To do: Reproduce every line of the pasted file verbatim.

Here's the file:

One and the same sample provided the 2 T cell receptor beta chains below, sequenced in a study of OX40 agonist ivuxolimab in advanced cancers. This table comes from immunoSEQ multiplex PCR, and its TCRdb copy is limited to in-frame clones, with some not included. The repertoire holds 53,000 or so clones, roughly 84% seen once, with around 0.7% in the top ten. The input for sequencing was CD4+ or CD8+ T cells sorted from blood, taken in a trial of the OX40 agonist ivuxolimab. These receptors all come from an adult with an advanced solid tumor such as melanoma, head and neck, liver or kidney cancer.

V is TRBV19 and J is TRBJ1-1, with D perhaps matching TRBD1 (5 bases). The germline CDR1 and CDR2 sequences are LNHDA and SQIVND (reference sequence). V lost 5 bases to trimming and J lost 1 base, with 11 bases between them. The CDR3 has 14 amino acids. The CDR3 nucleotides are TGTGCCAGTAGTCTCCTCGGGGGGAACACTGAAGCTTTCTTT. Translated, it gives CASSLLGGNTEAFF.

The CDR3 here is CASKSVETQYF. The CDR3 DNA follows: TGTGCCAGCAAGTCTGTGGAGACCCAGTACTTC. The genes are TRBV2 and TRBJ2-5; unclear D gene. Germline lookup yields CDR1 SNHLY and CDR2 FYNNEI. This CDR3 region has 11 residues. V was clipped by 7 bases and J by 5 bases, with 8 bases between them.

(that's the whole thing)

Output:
One and the same sample provided the 2 T cell receptor beta chains below, sequenced in a study of OX40 agonist ivuxolimab in advanced cancers. This table comes from immunoSEQ multiplex PCR, and its TCRdb copy is limited to in-frame clones, with some not included. The repertoire holds 53,000 or so clones, roughly 84% seen once, with around 0.7% in the top ten. The input for sequencing was CD4+ or CD8+ T cells sorted from blood, taken in a trial of the OX40 agonist ivuxolimab. These receptors all come from an adult with an advanced solid tumor such as melanoma, head and neck, liver or kidney cancer.

V is TRBV19 and J is TRBJ1-1, with D perhaps matching TRBD1 (5 bases). The germline CDR1 and CDR2 sequences are LNHDA and SQIVND (reference sequence). V lost 5 bases to trimming and J lost 1 base, with 11 bases between them. The CDR3 has 14 amino acids. The CDR3 nucleotides are TGTGCCAGTAGTCTCCTCGGGGGGAACACTGAAGCTTTCTTT. Translated, it gives CASSLLGGNTEAFF.

The CDR3 here is CASKSVETQYF. The CDR3 DNA follows: TGTGCCAGCAAGTCTGTGGAGACCCAGTACTTC. The genes are TRBV2 and TRBJ2-5; unclear D gene. Germline lookup yields CDR1 SNHLY and CDR2 FYNNEI. This CDR3 region has 11 residues. V was clipped by 7 bases and J by 5 bases, with 8 bases between them.